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  1. Appendicitis
  2. Treatment of acute appendicitis

1. Appendicitis

Symptoms and surgery for appendicitis

Appendicitis is the inflammation of the appendix of the appendix. It is also called appendicitis. The appendix is located in the right lower abdomen and may have a different location.

Appendix with inflamed appendix

Appendicitis can have different degrees of severity and is divided into three conditions accordingly:

  • a) Appendicitis phlegmonosa = inflamed
  • b) Appendicitis gangrenosa = disintegrating
  • c) Appendicitis perforata = ruptured

Where is the appendix located?

The appendix or vermiform appendix is a ten to twelve centimeter long appendage at the top of the colon and is about one centimeter thick. It is referred to by the term “appendix” because it ends without an exit. The name “appendix” comes from its worm-like shape. It is called in technical language and in Latin “appendix vermiformis”, in German the appendix. The appendix is located a little differently in each person, for example, in front of or behind the colon. (Fig. 1) It may be turned up against the liver or fully extended into the lesser pelvis. In the latter place, it can also have very close positions to sex-specific organs in women.

Fig. 1 : Location of large intestine, appendix and vermiform appendix
Fig. 1 : Location of large intestine, appendix and vermiform appendix

How does the appendix work?

To this day, it is still not completely clear what the significance of the vermiform appendix is. It is believed to play a role in the body’s defense function. However, it is not essential for life.

The acute inflammation as the most common disease of the appendix

During detection (so-called diagnosis), the word “acute inflammation” often comes up. In acute inflammation, the tissue is attacked by pathogens that cause a defensive reaction. Specialized cells of the body fight the invaded pathogens and try to kill them. This reaction is called inflammation. If it starts suddenly, it is called “acute”. See Figure 2.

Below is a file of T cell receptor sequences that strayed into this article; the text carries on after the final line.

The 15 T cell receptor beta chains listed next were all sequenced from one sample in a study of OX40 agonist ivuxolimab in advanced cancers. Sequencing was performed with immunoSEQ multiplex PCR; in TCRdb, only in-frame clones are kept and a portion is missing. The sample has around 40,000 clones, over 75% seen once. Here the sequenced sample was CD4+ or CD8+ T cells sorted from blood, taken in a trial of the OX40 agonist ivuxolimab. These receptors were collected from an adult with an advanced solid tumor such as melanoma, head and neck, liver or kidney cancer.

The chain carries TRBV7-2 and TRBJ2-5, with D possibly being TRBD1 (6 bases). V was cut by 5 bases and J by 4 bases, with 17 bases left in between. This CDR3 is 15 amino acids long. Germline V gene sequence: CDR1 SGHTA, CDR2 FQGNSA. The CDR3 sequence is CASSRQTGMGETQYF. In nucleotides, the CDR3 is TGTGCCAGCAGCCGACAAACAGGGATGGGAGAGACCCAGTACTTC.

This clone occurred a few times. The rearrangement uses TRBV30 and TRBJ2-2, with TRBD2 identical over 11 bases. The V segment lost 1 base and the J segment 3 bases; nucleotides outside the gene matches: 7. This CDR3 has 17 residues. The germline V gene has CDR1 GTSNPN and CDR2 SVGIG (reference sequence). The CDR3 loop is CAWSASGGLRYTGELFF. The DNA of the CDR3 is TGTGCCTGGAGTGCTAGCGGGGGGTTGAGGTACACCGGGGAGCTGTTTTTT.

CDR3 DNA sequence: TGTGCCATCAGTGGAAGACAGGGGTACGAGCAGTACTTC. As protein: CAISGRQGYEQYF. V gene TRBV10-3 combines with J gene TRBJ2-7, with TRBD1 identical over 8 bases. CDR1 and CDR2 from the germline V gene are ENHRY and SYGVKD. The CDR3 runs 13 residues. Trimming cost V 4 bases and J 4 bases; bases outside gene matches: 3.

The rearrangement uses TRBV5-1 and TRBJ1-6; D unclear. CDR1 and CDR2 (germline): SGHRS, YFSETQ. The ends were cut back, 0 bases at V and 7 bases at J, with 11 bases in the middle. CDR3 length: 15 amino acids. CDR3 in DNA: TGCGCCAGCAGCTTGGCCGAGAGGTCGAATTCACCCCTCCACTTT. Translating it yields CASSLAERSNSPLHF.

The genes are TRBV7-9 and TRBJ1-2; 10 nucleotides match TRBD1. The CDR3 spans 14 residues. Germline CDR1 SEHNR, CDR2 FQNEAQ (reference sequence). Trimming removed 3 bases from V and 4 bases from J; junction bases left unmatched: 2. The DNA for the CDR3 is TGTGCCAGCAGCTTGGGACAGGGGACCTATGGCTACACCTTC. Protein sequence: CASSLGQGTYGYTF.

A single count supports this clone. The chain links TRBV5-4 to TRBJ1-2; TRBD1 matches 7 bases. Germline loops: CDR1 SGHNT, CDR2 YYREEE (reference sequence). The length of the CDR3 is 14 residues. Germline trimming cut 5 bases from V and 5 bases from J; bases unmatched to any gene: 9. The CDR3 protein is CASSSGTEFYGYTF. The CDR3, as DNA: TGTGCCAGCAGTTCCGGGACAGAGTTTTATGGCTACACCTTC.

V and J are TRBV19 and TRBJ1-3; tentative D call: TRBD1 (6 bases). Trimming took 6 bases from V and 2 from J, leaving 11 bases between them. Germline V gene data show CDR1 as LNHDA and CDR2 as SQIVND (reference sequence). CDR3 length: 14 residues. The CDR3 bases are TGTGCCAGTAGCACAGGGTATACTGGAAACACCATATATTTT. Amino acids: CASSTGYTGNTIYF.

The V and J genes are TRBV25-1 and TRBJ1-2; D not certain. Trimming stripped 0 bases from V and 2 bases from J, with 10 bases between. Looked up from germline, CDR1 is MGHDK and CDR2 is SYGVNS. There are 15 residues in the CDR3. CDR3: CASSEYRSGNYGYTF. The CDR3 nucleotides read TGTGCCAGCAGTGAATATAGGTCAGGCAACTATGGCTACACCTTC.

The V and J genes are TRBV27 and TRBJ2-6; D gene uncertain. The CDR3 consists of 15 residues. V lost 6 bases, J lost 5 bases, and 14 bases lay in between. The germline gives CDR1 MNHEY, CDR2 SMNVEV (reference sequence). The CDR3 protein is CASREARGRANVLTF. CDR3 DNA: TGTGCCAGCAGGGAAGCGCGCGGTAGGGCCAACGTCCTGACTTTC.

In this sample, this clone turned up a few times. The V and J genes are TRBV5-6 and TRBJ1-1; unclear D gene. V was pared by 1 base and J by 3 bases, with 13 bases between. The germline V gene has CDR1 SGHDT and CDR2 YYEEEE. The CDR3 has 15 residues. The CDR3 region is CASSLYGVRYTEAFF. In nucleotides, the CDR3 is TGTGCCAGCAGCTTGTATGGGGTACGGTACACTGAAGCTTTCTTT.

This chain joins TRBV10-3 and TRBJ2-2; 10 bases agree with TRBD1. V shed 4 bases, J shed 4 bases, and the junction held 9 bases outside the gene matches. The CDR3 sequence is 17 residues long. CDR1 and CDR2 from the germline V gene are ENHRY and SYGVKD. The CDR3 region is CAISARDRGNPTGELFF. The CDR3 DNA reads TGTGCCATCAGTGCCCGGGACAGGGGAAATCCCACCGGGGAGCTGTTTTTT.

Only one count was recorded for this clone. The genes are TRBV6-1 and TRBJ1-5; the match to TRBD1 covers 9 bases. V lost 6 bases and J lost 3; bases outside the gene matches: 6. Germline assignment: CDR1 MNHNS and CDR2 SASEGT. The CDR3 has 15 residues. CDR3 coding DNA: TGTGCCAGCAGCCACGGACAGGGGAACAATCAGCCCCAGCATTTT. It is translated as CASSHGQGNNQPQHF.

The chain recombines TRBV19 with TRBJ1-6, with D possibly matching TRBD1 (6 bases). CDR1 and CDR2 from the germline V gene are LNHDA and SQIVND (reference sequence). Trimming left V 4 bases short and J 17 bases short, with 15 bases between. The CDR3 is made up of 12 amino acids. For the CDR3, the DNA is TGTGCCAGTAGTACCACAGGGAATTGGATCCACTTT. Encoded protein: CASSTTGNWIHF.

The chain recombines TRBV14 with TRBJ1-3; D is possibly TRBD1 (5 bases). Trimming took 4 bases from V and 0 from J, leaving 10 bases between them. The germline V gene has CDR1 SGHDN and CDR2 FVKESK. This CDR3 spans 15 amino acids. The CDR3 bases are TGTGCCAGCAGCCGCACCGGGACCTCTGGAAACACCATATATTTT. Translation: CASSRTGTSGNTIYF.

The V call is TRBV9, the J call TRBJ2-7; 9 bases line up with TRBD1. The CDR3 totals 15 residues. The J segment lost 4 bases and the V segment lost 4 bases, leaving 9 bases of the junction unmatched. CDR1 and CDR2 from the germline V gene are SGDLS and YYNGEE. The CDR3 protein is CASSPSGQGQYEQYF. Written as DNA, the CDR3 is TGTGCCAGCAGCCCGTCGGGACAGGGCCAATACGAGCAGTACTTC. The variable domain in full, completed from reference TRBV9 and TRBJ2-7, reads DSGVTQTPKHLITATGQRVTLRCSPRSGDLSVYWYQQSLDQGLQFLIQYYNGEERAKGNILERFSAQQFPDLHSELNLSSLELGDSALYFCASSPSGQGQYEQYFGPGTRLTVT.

In acute appendicitis, these defensive reactions take place in the wall of the appendix. Feces and pus collect inside the appendix. If the entire wall is riddled with foci of pus, the wall may rupture and the contents of the appendix may leak into the free abdominal cavity. This “burst appendix” is quite dangerous situation, because the inflammation can spread to the peritoneum and after after a while they can poison the whole body. For this reason, in the more than one hundred years of history of appendicitis, physicians learned that life-saving surgery must be performed as early as possible for such a condition.
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At the same time, appendicitis is common. It affects people of all ages and both sexes. Young patients and also children are frequently affected by acute appendicitis. Appendicitis can be dangerous for elderly patients or for patients who have a weak immune system. It can occur in old age and after previous serious illness. Anti-inflammatory drugs or those needed to weaken the body’s defenses after organ transplants can also lead to immune deficiency.